April 27th, 1973 & 2013: Though I'm not sure of the exact date, somewhere near the end of April, dad was discharged from the hospital and sent home. There was nothing more that could be done. Whether the decision was made by dad, mom and dad, mom, dad, and Doctor Bunting, I really don't know.
As dad came home, arrangements had been made for him to have care during the day, while I was at school, and mom was at the hardware store. She was spending more and more time there, having gotten a "crash course" in running a the business from dad when he was diagnosed. The "hands off" approach she'd had in all those years before were going to come back on us the next couple of years after dad would die. Mom tried, but she was in over her head. The store eventually was sold. Around 1976, I believe.
The lady who would look after dad was Margaret Dixon. She lived right across the street from us, one door north. She was a retired nurse. Mrs. Dixon lived alone in a small house. She kept her property neat as a pin. Margaret drove an Edsel or Studebaker, I think. Her dog's name was Pepper. Margaret had a gravelly voice. She was single, in a neighborhood full of kids. But she fit right in and tolerated all the commotion over the years. She was a perfect fit for looking after dad. I don't know what her compensation was. She might have given her services for nothing. It wouldn't surprise me.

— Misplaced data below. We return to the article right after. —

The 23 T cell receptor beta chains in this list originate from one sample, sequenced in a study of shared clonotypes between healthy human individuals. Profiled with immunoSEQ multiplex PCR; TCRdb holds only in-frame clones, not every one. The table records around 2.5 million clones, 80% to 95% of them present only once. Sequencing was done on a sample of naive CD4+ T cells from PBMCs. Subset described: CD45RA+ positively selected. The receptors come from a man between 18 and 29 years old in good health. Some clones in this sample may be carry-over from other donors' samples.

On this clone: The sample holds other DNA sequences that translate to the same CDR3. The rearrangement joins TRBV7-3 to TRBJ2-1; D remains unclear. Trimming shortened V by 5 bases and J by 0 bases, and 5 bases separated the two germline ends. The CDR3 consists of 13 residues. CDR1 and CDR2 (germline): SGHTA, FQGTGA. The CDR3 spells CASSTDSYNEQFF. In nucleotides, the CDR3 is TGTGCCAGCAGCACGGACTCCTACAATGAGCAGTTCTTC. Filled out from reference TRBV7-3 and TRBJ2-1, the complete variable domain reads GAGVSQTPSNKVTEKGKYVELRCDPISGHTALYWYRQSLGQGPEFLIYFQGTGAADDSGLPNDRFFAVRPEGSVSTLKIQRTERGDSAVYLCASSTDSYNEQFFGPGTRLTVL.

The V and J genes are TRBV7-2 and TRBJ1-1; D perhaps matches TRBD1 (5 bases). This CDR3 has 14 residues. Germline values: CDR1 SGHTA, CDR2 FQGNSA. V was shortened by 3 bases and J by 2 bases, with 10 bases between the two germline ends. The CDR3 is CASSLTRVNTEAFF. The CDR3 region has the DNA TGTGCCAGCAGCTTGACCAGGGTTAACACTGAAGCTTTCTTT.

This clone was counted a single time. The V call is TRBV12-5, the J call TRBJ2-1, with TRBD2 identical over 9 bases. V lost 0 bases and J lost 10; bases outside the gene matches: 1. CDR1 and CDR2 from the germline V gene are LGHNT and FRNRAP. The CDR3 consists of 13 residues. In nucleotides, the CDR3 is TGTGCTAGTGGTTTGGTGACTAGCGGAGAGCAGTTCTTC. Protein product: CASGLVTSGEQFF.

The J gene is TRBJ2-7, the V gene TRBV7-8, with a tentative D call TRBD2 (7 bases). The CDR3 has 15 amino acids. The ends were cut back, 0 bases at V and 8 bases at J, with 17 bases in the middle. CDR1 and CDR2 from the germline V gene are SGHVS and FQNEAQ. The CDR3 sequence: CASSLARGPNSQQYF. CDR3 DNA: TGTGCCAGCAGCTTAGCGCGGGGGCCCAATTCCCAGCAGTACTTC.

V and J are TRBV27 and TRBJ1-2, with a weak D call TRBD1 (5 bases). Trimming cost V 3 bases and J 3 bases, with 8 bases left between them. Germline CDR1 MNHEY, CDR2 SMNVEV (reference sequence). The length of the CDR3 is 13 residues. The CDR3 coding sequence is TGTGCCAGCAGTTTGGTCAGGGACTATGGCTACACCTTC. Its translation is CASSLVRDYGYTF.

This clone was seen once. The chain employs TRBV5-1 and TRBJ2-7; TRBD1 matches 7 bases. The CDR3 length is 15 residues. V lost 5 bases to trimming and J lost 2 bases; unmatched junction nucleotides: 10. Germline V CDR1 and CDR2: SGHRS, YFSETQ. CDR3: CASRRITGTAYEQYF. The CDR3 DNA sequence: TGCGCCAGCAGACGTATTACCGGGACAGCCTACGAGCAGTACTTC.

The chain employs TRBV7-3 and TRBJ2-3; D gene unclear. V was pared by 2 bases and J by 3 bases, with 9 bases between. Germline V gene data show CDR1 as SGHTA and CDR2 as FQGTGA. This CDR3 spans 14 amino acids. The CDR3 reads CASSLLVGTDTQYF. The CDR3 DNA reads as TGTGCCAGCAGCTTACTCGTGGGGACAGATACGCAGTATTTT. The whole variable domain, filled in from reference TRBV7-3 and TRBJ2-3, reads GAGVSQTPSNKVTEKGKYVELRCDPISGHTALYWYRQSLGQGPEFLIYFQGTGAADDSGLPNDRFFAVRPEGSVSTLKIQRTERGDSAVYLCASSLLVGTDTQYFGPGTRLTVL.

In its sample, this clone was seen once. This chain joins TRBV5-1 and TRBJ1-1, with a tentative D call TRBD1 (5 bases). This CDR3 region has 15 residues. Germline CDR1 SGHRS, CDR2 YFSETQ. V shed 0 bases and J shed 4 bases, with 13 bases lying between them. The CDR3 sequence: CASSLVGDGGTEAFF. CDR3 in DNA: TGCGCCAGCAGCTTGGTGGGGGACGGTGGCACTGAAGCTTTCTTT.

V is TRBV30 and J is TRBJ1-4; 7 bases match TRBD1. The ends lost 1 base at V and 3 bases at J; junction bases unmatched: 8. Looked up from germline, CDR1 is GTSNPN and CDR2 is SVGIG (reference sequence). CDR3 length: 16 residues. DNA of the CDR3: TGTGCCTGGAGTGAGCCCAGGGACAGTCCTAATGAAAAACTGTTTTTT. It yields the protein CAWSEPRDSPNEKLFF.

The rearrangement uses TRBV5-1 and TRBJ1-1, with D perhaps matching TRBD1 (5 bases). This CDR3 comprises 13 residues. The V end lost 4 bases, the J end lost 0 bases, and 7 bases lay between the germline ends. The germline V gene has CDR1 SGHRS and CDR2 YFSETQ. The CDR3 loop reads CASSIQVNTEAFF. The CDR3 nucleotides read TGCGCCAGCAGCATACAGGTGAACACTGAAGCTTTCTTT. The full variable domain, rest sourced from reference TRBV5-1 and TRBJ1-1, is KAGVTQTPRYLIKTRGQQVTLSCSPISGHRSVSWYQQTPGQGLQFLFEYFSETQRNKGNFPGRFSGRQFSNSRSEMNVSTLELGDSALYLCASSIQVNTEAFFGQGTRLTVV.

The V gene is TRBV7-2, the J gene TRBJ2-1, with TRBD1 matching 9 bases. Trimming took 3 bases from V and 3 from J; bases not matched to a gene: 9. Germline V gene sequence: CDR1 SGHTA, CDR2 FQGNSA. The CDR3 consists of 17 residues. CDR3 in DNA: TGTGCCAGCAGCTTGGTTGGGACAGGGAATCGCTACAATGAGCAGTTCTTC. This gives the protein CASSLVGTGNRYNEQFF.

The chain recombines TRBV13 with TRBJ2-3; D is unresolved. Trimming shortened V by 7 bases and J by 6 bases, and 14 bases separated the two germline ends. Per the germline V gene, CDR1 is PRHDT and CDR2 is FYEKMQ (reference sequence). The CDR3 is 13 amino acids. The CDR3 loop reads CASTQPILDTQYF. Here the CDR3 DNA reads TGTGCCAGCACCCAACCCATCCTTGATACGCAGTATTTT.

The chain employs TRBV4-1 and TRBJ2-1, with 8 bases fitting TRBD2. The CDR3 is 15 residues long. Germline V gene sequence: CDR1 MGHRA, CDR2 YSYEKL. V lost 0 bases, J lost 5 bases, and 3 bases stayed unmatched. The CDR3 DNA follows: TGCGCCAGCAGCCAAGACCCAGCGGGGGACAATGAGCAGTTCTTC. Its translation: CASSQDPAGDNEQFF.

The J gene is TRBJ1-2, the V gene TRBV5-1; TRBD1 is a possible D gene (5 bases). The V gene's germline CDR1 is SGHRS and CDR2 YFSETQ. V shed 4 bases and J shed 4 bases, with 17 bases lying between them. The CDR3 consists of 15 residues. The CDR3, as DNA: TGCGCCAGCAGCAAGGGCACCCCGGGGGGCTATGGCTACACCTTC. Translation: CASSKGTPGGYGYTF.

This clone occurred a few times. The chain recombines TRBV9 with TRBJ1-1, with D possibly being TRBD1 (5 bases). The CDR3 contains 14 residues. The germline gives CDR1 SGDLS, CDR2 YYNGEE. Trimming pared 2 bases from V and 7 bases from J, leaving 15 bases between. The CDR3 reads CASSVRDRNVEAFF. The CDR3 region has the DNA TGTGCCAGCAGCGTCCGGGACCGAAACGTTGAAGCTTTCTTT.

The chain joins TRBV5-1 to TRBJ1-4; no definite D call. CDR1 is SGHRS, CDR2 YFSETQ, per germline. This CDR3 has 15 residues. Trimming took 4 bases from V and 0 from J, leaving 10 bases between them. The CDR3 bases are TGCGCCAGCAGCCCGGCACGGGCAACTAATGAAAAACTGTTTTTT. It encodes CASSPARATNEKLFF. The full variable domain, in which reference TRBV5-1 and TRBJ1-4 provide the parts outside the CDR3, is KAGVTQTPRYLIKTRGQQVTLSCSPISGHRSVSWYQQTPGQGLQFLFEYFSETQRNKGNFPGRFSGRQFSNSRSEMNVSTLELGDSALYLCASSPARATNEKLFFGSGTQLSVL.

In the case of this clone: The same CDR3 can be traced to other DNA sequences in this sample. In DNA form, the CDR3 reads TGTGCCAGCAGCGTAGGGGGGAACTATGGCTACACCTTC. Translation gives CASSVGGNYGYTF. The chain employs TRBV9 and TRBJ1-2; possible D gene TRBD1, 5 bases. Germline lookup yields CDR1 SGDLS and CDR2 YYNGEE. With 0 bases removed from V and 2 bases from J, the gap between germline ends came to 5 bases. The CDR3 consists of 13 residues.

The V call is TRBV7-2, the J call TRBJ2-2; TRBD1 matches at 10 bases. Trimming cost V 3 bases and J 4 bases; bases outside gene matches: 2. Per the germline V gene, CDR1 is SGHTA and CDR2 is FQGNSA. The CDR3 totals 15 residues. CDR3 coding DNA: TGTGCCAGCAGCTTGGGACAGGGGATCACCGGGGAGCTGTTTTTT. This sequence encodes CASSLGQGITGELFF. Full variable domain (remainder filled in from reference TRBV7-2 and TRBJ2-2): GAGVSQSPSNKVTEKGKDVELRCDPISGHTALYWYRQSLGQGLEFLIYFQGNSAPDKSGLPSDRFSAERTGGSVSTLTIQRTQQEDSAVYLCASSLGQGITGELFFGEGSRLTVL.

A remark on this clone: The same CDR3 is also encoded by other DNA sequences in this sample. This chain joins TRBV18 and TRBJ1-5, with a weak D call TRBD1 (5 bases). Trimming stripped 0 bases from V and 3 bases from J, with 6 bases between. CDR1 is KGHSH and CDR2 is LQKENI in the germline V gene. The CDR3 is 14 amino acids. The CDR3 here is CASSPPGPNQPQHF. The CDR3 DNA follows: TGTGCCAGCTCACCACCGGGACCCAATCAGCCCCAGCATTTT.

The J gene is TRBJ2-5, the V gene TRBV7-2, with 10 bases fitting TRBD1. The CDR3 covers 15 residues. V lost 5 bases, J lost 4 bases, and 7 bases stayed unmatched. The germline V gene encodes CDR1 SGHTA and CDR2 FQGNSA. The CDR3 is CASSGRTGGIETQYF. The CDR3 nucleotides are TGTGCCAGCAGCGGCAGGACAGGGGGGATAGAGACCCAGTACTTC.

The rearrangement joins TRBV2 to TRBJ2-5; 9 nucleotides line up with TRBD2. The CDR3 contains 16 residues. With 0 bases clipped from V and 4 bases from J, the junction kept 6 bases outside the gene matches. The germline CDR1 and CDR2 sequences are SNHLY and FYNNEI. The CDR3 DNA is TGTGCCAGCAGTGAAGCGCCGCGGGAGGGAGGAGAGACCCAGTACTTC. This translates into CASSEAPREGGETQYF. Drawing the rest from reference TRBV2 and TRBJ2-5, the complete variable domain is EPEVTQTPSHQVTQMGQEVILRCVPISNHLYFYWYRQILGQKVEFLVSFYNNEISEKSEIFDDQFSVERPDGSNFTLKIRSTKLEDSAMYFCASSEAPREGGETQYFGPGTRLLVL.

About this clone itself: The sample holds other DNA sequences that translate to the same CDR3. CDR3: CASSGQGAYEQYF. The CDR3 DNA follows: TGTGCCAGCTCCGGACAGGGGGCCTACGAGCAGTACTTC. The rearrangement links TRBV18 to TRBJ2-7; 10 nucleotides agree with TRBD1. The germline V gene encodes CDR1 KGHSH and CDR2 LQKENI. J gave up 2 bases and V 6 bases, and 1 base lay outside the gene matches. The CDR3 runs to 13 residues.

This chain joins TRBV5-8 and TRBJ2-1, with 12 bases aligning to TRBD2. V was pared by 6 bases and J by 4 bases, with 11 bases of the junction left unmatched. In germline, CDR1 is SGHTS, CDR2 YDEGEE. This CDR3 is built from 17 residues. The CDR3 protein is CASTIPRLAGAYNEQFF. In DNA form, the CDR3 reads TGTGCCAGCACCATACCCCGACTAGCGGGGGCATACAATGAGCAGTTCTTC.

It was right around this time that I was finally made to understand where this was all headed. And in no uncertain terms. It took Aunt Betty to do it.
I was riding with her, in her car. She'd come to our house to pick me up. It was late afternoon or very early evening. I remember it was warm, and the spring had that great quality of light that time of day. Mom must have still been at the hardware store. The fact that I was not riding my bike makes me think something was up. Aunt Betty, mom, and I were likely going to meet at Aunt Betty's house, which was directly across the street from the hospital, and go visit dad a day or two before he was released.
I can remember the exact location. We'd just turned off Clinton Street, heading East on Washington Street. We were in front of the hospital, about a half block from her house. The conversation had centered on dad during the short car ride. Aunt Betty wasn't trying to be mean at all. I must have asked a question that opened the door for her to lay it on the line.
"Kent. Your daddy is going to die."
I don't recall crying. But the conversation ended. We were at her house by then anyway.